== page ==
Apart of the geographic fact and the benefit the country derives from proximity to the German economy, and the historical traditions of the First Republic, the Czech Republic still shares more with Slovakia and Hungary than it does with France and Denmark.
The Czech government continues to do its utmost to limit the economic freedom of individuals. Nowadays, the attention of lawmakers turns to the restriction on opening hours of malls and supermarkets with the floor area larger than 200 square meters during public holidays (8 days per year including Easter or Christmas).
Since the Czech Republic is an export-based economy with one dominant trading partner (Germany), one can be very skeptical of the ability of the Czech government to actually reduce unemployment. On the other hand, there is much the government can do to make the situation worse.
After 12 years after the abolishment of compulsory military service in Hungary, the debate over the matter was brought back to the political agenda on January 16, 2016, when László Kövér, Speaker of the National Assembly expressed his regret over the abolishment of the compulsory military service and described it as a “disastrous mistake”.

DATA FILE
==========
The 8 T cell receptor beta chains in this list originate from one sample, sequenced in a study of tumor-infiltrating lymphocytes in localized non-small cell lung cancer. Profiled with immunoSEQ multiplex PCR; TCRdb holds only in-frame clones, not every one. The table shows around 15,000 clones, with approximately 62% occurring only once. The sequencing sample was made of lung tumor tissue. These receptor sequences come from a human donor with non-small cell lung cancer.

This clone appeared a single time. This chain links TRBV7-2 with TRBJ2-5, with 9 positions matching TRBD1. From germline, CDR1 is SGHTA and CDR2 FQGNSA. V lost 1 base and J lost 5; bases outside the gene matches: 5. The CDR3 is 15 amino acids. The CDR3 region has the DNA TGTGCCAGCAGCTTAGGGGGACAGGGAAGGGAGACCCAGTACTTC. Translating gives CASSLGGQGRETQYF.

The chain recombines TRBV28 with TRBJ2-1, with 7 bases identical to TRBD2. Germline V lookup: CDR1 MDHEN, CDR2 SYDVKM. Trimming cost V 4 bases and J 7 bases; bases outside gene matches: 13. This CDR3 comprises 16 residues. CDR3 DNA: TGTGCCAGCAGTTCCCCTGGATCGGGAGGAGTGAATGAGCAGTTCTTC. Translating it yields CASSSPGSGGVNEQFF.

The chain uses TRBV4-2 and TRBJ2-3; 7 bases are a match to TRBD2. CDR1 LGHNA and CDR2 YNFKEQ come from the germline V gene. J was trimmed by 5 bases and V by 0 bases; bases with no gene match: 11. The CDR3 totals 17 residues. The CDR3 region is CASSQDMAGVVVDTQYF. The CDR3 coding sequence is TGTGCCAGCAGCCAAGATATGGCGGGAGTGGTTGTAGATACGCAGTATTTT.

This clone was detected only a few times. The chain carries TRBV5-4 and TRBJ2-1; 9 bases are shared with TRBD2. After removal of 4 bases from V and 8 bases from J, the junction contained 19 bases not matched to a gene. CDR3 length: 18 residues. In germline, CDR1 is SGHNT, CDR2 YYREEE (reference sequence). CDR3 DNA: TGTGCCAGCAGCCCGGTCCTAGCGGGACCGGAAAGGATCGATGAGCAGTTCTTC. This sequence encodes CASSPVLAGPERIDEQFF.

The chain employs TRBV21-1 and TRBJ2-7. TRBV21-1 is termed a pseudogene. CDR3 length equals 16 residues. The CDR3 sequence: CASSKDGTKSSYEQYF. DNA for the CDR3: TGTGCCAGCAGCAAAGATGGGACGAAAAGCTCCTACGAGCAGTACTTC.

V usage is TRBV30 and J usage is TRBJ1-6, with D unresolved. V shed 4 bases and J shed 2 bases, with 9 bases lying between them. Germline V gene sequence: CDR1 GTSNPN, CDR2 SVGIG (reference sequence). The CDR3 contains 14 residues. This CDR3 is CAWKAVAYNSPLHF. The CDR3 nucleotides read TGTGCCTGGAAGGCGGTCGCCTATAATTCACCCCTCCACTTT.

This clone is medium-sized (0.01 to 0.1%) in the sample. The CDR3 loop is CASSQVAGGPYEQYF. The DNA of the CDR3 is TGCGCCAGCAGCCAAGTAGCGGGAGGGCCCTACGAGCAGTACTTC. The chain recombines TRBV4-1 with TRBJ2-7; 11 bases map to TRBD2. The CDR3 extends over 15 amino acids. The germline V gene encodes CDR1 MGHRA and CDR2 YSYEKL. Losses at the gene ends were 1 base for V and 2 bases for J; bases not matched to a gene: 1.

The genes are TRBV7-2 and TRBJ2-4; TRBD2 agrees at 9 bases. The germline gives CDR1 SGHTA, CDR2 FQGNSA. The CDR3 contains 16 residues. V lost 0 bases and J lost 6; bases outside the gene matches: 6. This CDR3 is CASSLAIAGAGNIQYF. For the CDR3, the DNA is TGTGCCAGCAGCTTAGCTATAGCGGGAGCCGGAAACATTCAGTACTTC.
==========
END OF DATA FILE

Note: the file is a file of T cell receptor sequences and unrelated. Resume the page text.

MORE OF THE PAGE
“We must prevent exploitation of workers,” they say. Well, this is a complete nonsense. Capitalist exploitation is nothing but a fable that leftists, populists or inadequately educated individuals uses for haunting employees – just like parents use tales about bugaboos under bed to scare unruly children.
Since 1993, the great majority of public institutions have been managed by local governments. The introduction of KLIK (Klebelsberg Institution Maintenance Centre) led to a myriad of changes in the everyday life of every teacher and student. Financial centralization has transformed previously easy everyday tasks into heavily bureaucratic and difficult.
Due to the lack of a two-third majority which would enable Law and Justice to change the Constitution officially and to implement the ideas similar to those of Hungarian Prime Minister Victor Orban, the governing party is often hovering on the edge of breaching the Constitution.
Since the middle of January, the question of conscription has been in the center of public attention in Hungary. Leader of the parliamentary group of Fidesz expressed plans to change the current system but did not mention any exact agenda. The majority of opposition parties immediately objected the idea.
Hungarian educational institutions have been struggling with insufficient funding for a long time. Yet, the reforms aiming to tackle these challenges ended up damaging the education system. Tension is increasing between teachers and the government, with no solution in sight.